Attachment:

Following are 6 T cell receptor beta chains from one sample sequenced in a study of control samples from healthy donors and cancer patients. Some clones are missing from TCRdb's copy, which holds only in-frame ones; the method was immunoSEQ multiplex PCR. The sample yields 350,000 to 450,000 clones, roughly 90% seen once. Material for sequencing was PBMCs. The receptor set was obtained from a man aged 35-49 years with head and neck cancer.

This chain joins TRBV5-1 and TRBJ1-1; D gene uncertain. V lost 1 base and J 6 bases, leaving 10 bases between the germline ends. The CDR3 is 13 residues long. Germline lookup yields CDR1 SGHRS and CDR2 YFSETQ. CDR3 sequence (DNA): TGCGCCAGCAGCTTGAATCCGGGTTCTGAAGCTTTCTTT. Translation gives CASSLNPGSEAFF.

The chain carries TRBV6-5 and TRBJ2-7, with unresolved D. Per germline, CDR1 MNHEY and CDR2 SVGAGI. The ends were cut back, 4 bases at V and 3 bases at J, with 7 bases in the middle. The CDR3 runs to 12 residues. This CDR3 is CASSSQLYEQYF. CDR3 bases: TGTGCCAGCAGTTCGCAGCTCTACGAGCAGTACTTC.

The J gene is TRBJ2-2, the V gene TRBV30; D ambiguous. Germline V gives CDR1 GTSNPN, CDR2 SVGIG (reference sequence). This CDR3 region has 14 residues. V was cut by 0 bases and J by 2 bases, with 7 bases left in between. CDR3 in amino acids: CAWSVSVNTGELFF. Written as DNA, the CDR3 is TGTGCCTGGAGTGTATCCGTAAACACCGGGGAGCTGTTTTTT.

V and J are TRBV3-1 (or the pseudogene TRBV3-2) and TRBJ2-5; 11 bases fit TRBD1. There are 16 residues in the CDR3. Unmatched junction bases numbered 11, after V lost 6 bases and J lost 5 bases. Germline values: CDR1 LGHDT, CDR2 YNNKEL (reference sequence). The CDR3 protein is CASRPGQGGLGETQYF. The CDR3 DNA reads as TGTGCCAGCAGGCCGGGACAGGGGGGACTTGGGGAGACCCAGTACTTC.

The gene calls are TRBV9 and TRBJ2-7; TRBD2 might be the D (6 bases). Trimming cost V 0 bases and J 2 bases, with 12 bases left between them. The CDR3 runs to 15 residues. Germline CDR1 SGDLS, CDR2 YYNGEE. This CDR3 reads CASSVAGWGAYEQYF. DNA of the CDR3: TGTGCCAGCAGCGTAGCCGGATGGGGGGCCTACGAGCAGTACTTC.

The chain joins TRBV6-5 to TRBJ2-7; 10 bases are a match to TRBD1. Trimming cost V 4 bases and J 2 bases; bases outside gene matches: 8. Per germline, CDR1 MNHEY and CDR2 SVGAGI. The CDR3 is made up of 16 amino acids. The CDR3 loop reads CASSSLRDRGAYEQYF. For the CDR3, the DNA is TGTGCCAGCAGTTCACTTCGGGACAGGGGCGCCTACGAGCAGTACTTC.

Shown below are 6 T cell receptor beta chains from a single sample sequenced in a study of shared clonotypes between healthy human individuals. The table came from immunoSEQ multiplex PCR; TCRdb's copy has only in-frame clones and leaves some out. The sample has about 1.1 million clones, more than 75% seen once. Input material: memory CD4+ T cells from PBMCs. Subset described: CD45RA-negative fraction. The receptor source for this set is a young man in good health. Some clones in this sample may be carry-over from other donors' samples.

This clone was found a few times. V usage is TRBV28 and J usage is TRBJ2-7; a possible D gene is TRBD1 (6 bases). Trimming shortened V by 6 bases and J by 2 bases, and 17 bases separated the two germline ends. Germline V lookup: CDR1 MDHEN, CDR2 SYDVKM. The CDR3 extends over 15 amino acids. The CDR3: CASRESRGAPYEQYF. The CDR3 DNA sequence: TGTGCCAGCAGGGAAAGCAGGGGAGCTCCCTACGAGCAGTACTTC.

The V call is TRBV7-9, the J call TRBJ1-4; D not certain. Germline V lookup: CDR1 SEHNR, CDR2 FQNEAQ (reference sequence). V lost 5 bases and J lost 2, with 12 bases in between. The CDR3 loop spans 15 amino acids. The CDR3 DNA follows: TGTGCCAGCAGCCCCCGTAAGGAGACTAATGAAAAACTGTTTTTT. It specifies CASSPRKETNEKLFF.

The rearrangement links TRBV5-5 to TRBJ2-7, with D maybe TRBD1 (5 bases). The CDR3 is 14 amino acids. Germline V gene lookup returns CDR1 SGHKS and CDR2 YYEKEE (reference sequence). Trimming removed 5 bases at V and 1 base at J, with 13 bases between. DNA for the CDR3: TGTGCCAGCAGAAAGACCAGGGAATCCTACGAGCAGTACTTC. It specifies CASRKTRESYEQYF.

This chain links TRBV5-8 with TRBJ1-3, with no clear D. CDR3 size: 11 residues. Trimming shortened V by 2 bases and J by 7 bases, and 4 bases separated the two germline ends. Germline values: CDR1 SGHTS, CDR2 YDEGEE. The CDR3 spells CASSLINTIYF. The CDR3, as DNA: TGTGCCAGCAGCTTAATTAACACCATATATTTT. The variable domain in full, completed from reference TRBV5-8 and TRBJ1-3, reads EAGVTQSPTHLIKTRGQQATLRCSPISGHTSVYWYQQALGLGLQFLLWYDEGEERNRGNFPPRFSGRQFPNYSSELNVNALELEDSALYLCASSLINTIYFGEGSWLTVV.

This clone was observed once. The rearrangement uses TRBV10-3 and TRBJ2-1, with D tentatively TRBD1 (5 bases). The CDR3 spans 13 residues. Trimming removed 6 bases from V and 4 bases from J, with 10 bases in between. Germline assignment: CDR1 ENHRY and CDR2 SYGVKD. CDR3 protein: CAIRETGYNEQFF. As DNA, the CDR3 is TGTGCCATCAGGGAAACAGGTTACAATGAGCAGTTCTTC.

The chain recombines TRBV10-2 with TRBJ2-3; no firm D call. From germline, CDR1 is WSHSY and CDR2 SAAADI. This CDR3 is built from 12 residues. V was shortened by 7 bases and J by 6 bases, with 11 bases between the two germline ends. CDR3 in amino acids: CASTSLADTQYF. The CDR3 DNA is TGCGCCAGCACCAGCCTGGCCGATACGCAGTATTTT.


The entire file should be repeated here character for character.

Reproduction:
Following are 6 T cell receptor beta chains from one sample sequenced in a study of control samples from healthy donors and cancer patients. Some clones are missing from TCRdb's copy, which holds only in-frame ones; the method was immunoSEQ multiplex PCR. The sample yields 350,000 to 450,000 clones, roughly 90% seen once. Material for sequencing was PBMCs. The receptor set was obtained from a man aged 35-49 years with head and neck cancer.

This chain joins TRBV5-1 and TRBJ1-1; D gene uncertain. V lost 1 base and J 6 bases, leaving 10 bases between the germline ends. The CDR3 is 13 residues long. Germline lookup yields CDR1 SGHRS and CDR2 YFSETQ. CDR3 sequence (DNA): TGCGCCAGCAGCTTGAATCCGGGTTCTGAAGCTTTCTTT. Translation gives CASSLNPGSEAFF.

The chain carries TRBV6-5 and TRBJ2-7, with unresolved D. Per germline, CDR1 MNHEY and CDR2 SVGAGI. The ends were cut back, 4 bases at V and 3 bases at J, with 7 bases in the middle. The CDR3 runs to 12 residues. This CDR3 is CASSSQLYEQYF. CDR3 bases: TGTGCCAGCAGTTCGCAGCTCTACGAGCAGTACTTC.

The J gene is TRBJ2-2, the V gene TRBV30; D ambiguous. Germline V gives CDR1 GTSNPN, CDR2 SVGIG (reference sequence). This CDR3 region has 14 residues. V was cut by 0 bases and J by 2 bases, with 7 bases left in between. CDR3 in amino acids: CAWSVSVNTGELFF. Written as DNA, the CDR3 is TGTGCCTGGAGTGTATCCGTAAACACCGGGGAGCTGTTTTTT.

V and J are TRBV3-1 (or the pseudogene TRBV3-2) and TRBJ2-5; 11 bases fit TRBD1. There are 16 residues in the CDR3. Unmatched junction bases numbered 11, after V lost 6 bases and J lost 5 bases. Germline values: CDR1 LGHDT, CDR2 YNNKEL (reference sequence). The CDR3 protein is CASRPGQGGLGETQYF. The CDR3 DNA reads as TGTGCCAGCAGGCCGGGACAGGGGGGACTTGGGGAGACCCAGTACTTC.

The gene calls are TRBV9 and TRBJ2-7; TRBD2 might be the D (6 bases). Trimming cost V 0 bases and J 2 bases, with 12 bases left between them. The CDR3 runs to 15 residues. Germline CDR1 SGDLS, CDR2 YYNGEE. This CDR3 reads CASSVAGWGAYEQYF. DNA of the CDR3: TGTGCCAGCAGCGTAGCCGGATGGGGGGCCTACGAGCAGTACTTC.

The chain joins TRBV6-5 to TRBJ2-7; 10 bases are a match to TRBD1. Trimming cost V 4 bases and J 2 bases; bases outside gene matches: 8. Per germline, CDR1 MNHEY and CDR2 SVGAGI. The CDR3 is made up of 16 amino acids. The CDR3 loop reads CASSSLRDRGAYEQYF. For the CDR3, the DNA is TGTGCCAGCAGTTCACTTCGGGACAGGGGCGCCTACGAGCAGTACTTC.

Shown below are 6 T cell receptor beta chains from a single sample sequenced in a study of shared clonotypes between healthy human individuals. The table came from immunoSEQ multiplex PCR; TCRdb's copy has only in-frame clones and leaves some out. The sample has about 1.1 million clones, more than 75% seen once. Input material: memory CD4+ T cells from PBMCs. Subset described: CD45RA-negative fraction. The receptor source for this set is a young man in good health. Some clones in this sample may be carry-over from other donors' samples.

This clone was found a few times. V usage is TRBV28 and J usage is TRBJ2-7; a possible D gene is TRBD1 (6 bases). Trimming shortened V by 6 bases and J by 2 bases, and 17 bases separated the two germline ends. Germline V lookup: CDR1 MDHEN, CDR2 SYDVKM. The CDR3 extends over 15 amino acids. The CDR3: CASRESRGAPYEQYF. The CDR3 DNA sequence: TGTGCCAGCAGGGAAAGCAGGGGAGCTCCCTACGAGCAGTACTTC.

The V call is TRBV7-9, the J call TRBJ1-4; D not certain. Germline V lookup: CDR1 SEHNR, CDR2 FQNEAQ (reference sequence). V lost 5 bases and J lost 2, with 12 bases in between. The CDR3 loop spans 15 amino acids. The CDR3 DNA follows: TGTGCCAGCAGCCCCCGTAAGGAGACTAATGAAAAACTGTTTTTT. It specifies CASSPRKETNEKLFF.

The rearrangement links TRBV5-5 to TRBJ2-7, with D maybe TRBD1 (5 bases). The CDR3 is 14 amino acids. Germline V gene lookup returns CDR1 SGHKS and CDR2 YYEKEE (reference sequence). Trimming removed 5 bases at V and 1 base at J, with 13 bases between. DNA for the CDR3: TGTGCCAGCAGAAAGACCAGGGAATCCTACGAGCAGTACTTC. It specifies CASRKTRESYEQYF.

This chain links TRBV5-8 with TRBJ1-3, with no clear D. CDR3 size: 11 residues. Trimming shortened V by 2 bases and J by 7 bases, and 4 bases separated the two germline ends. Germline values: CDR1 SGHTS, CDR2 YDEGEE. The CDR3 spells CASSLINTIYF. The CDR3, as DNA: TGTGCCAGCAGCTTAATTAACACCATATATTTT. The variable domain in full, completed from reference TRBV5-8 and TRBJ1-3, reads EAGVTQSPTHLIKTRGQQATLRCSPISGHTSVYWYQQALGLGLQFLLWYDEGEERNRGNFPPRFSGRQFPNYSSELNVNALELEDSALYLCASSLINTIYFGEGSWLTVV.

This clone was observed once. The rearrangement uses TRBV10-3 and TRBJ2-1, with D tentatively TRBD1 (5 bases). The CDR3 spans 13 residues. Trimming removed 6 bases from V and 4 bases from J, with 10 bases in between. Germline assignment: CDR1 ENHRY and CDR2 SYGVKD. CDR3 protein: CAIRETGYNEQFF. As DNA, the CDR3 is TGTGCCATCAGGGAAACAGGTTACAATGAGCAGTTCTTC.

The chain recombines TRBV10-2 with TRBJ2-3; no firm D call. From germline, CDR1 is WSHSY and CDR2 SAAADI. This CDR3 is built from 12 residues. V was shortened by 7 bases and J by 6 bases, with 11 bases between the two germline ends. CDR3 in amino acids: CASTSLADTQYF. The CDR3 DNA is TGCGCCAGCACCAGCCTGGCCGATACGCAGTATTTT.